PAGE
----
Dwelling too much on Nile’s gimmick, though, is like only eating the plastic topper off an extremely sugary wedding cake. What Should Not Be Unearthed hasn’t got much in the way of coherent song structures or direction, and that’s why you’ll probably forget about it after a few spins. Judging from the content here, the band members understand on a basic level that they need to vary their parameters throughout a song in order to not come across as a vague buzzing sound. When they try to go beyond basic pop formulas, though, they collapse into stereotypical alternating blasting sections and breakdowns and occasionally make me giggle by, for instance, pitch bending a guitar harmonic chord at the beginning of the title track. It’s nominally better than no variation, but it’s going to take a lot more thought and organizational work than what’s on display here to write intelligent tracks.
Ambition is nothing without preparation, though, and Nile remains strongest (and commercially strongest) as musicians and songwriters when they stick to their basic deathpop. In that regard, What Should Not Be Unearthed is a partial success, and the rest probably… should not be unearthed.5 Comments
By now established as one of few post-nineties black metal acts worth saving for posterity, Infamous returns with yet another joint effort production on the Hammerbund label. Joining the bill is the somewhat amusingly christened Gorrenje, a band previously unknown around these quarters but apparently of a slightly older vintage than their Sardinian counterpart. As has earlier been the case, Infamous proves to be vastly superior to their collaborators and is therefore the one most worthy of our attention.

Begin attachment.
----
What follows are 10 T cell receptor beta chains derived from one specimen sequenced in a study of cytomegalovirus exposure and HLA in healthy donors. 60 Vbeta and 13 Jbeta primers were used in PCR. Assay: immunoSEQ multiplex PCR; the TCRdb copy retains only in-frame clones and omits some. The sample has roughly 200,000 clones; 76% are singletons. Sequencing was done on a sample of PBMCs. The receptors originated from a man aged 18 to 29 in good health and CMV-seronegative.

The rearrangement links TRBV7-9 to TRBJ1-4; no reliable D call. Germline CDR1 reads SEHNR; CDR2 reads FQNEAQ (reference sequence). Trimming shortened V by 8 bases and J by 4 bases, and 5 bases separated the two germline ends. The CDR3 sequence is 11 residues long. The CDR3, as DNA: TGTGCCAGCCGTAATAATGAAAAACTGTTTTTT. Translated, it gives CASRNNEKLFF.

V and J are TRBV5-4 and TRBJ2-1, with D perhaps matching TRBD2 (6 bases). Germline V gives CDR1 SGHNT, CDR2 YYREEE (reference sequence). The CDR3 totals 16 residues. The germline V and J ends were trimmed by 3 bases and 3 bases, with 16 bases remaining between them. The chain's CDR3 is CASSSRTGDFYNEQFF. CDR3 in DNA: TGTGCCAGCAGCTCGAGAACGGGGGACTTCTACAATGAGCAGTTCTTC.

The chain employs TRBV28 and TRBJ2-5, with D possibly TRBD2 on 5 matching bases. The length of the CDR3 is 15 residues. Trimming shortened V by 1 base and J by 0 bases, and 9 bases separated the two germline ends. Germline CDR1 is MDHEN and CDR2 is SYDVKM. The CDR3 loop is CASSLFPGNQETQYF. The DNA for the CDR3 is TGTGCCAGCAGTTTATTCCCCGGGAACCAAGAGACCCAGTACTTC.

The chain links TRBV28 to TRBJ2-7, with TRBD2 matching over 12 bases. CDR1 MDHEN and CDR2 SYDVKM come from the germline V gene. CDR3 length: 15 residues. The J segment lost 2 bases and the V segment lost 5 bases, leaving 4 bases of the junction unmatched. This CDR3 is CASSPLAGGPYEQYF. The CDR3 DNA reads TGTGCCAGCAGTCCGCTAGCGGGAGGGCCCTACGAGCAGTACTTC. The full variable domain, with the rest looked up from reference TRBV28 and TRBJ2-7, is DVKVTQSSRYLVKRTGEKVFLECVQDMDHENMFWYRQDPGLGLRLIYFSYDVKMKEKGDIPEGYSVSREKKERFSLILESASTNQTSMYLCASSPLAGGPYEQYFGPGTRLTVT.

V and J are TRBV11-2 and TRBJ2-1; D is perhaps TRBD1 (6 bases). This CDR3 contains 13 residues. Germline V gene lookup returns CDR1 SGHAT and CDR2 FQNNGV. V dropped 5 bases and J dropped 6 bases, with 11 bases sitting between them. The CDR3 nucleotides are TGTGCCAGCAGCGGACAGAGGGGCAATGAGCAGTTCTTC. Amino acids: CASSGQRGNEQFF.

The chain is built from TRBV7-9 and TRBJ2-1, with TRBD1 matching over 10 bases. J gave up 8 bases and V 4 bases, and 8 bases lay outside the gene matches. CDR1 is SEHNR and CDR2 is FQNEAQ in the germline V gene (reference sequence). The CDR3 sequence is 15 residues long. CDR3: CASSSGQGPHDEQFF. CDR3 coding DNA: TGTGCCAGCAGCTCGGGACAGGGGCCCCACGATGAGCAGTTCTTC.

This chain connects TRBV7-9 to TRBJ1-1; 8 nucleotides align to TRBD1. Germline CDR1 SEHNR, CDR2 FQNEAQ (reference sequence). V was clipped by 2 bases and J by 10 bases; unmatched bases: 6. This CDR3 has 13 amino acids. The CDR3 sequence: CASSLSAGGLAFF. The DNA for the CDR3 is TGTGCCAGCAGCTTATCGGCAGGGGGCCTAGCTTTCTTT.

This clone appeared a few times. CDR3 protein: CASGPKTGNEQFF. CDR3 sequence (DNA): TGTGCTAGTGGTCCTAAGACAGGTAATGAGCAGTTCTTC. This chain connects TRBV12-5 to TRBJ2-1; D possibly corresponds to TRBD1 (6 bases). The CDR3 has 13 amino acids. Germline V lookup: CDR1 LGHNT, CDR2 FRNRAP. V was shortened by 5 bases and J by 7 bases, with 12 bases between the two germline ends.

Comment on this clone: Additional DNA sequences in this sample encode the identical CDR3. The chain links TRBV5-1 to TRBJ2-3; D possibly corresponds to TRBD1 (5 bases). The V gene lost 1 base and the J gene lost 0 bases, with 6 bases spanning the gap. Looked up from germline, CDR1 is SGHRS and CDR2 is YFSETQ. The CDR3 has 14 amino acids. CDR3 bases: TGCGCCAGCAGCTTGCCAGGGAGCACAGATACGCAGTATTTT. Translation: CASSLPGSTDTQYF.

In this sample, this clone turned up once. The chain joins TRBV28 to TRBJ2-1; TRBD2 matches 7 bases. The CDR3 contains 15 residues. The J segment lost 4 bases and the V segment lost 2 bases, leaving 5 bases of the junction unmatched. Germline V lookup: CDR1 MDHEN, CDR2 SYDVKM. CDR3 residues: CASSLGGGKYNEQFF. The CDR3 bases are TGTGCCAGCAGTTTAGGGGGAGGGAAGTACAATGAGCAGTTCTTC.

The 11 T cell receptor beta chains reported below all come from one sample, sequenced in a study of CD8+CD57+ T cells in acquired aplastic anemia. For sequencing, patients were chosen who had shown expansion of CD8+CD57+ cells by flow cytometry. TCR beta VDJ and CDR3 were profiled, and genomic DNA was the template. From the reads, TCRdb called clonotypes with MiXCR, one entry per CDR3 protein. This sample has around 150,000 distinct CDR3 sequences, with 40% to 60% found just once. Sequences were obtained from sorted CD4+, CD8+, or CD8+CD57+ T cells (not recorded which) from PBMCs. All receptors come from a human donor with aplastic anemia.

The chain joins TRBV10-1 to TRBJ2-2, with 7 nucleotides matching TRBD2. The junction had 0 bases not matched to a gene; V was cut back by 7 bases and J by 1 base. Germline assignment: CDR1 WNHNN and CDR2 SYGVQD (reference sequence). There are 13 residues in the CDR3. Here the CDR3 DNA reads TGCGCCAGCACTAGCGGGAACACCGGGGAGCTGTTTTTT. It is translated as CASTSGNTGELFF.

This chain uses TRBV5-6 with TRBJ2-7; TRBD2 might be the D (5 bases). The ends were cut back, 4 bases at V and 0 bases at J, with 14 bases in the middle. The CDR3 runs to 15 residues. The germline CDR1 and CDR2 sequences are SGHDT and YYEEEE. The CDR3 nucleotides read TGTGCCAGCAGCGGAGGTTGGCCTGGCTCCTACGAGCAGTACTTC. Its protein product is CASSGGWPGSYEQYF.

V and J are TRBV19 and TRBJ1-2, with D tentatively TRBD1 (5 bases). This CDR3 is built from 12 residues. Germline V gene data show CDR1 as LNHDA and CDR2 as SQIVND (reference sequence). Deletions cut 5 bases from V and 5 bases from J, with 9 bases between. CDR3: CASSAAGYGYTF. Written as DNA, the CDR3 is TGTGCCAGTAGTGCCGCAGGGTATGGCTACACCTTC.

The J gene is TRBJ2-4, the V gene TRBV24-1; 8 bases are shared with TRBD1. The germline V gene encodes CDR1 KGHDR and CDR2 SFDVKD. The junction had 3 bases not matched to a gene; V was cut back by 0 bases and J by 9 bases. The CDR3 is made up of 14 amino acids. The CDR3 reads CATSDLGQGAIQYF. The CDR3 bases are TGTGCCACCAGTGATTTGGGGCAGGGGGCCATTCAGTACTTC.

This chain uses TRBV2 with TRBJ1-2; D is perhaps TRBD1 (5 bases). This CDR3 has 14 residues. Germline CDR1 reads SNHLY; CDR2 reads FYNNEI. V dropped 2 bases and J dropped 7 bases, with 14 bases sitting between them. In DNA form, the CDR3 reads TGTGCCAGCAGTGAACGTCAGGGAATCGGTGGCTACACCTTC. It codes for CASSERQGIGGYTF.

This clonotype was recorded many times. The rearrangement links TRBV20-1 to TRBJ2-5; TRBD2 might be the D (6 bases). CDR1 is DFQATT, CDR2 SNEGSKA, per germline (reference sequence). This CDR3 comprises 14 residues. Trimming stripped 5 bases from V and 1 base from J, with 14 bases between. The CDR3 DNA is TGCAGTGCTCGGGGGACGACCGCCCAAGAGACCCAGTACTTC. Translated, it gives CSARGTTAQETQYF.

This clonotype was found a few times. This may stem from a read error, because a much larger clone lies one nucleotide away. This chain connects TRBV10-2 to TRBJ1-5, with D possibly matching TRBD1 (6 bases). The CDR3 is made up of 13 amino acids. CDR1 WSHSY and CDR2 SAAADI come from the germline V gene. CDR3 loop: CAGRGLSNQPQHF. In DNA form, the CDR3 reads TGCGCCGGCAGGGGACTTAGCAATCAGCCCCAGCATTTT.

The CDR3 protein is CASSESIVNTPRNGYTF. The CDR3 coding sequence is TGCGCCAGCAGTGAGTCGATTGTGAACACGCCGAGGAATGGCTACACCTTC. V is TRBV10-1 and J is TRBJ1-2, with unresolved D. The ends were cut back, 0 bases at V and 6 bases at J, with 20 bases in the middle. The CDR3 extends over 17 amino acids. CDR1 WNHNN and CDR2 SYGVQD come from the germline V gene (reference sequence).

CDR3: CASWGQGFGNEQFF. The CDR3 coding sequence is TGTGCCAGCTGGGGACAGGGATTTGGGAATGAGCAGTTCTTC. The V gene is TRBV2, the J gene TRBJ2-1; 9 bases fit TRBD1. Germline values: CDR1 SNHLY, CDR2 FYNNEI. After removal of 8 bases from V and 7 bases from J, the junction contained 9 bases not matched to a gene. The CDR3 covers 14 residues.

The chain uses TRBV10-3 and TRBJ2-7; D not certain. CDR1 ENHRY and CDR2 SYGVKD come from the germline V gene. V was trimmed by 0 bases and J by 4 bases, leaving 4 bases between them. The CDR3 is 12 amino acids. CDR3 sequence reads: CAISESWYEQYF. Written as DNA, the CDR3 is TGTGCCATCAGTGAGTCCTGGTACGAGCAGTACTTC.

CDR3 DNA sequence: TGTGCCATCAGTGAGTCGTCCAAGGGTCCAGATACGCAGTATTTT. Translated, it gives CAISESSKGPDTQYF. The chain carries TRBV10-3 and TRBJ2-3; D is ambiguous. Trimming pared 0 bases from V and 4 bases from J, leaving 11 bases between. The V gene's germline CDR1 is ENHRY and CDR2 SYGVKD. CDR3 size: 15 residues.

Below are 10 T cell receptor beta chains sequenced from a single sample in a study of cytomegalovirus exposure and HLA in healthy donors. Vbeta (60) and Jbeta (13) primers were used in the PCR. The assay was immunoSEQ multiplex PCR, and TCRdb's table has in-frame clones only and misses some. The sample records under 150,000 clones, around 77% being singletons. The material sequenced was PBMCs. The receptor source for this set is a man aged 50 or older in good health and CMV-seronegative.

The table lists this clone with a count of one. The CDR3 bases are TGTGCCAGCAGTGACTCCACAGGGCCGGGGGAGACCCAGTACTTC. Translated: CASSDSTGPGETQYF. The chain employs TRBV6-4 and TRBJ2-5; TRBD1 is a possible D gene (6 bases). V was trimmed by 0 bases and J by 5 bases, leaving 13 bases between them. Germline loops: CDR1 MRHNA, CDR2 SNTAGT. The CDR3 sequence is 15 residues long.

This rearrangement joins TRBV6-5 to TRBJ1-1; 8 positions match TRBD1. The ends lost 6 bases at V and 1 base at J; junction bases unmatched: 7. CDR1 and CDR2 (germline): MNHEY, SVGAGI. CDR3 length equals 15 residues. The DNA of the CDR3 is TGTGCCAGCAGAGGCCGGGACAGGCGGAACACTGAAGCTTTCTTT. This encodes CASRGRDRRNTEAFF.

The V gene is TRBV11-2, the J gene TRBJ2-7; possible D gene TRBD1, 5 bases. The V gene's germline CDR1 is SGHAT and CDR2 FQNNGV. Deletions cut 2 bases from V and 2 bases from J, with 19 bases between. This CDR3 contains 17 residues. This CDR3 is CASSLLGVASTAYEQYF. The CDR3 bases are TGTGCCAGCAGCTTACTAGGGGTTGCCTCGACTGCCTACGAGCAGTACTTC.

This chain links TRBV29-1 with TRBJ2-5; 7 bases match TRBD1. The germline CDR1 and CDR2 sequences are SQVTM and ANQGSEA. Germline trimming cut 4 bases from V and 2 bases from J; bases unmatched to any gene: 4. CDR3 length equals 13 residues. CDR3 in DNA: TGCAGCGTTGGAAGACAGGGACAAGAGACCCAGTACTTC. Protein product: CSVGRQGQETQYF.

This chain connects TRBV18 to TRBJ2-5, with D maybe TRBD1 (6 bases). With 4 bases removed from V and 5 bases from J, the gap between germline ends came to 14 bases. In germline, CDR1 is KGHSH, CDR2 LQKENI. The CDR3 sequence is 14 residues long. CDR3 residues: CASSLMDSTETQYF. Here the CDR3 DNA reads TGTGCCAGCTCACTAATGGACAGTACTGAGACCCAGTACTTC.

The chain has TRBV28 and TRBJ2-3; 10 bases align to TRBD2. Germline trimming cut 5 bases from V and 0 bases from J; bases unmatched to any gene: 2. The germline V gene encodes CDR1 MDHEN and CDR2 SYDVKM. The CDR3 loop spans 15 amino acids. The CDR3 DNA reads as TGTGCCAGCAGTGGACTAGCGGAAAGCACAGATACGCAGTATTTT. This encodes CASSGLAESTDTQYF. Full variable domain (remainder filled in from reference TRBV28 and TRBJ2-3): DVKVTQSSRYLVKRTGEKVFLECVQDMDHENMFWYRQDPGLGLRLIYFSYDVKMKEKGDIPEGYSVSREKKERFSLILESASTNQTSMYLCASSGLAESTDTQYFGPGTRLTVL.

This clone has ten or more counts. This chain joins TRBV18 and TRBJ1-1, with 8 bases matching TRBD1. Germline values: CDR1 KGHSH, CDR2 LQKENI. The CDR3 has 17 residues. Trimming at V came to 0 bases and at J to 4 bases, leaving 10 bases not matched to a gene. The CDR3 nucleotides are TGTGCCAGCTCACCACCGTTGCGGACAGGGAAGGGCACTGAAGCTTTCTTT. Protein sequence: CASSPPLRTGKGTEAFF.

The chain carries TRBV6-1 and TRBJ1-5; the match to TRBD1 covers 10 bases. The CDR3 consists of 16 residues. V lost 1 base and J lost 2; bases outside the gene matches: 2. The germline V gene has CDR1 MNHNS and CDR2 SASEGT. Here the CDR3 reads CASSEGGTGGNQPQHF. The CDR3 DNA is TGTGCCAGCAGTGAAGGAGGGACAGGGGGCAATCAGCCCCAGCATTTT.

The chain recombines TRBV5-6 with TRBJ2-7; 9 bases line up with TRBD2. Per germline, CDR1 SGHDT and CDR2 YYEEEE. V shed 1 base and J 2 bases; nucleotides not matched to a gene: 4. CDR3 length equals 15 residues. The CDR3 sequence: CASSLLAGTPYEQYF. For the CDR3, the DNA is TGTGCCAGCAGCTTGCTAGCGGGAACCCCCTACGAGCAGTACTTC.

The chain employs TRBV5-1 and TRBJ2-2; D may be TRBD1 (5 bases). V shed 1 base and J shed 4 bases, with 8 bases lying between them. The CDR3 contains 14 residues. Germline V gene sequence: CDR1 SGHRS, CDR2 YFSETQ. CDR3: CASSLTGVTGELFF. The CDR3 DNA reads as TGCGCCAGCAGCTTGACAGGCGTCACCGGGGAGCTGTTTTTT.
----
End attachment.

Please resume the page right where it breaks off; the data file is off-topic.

Extending further into the past, and lying in deeper recesses of mystery, are the cults and legends of the ancient Pelasgians. Their symbols, gods and myths included precede, and in a way bring forth the Hellenic , while remaining in a relative obscurity even when the cults were known to be active . Among these obscure cults was that of the Kábeiroi (a.k.a. Cabiri), a group of unknown but powerful beings tracing lineage to Rhea —The feminine Titan of Saturn — and to the vast Sea .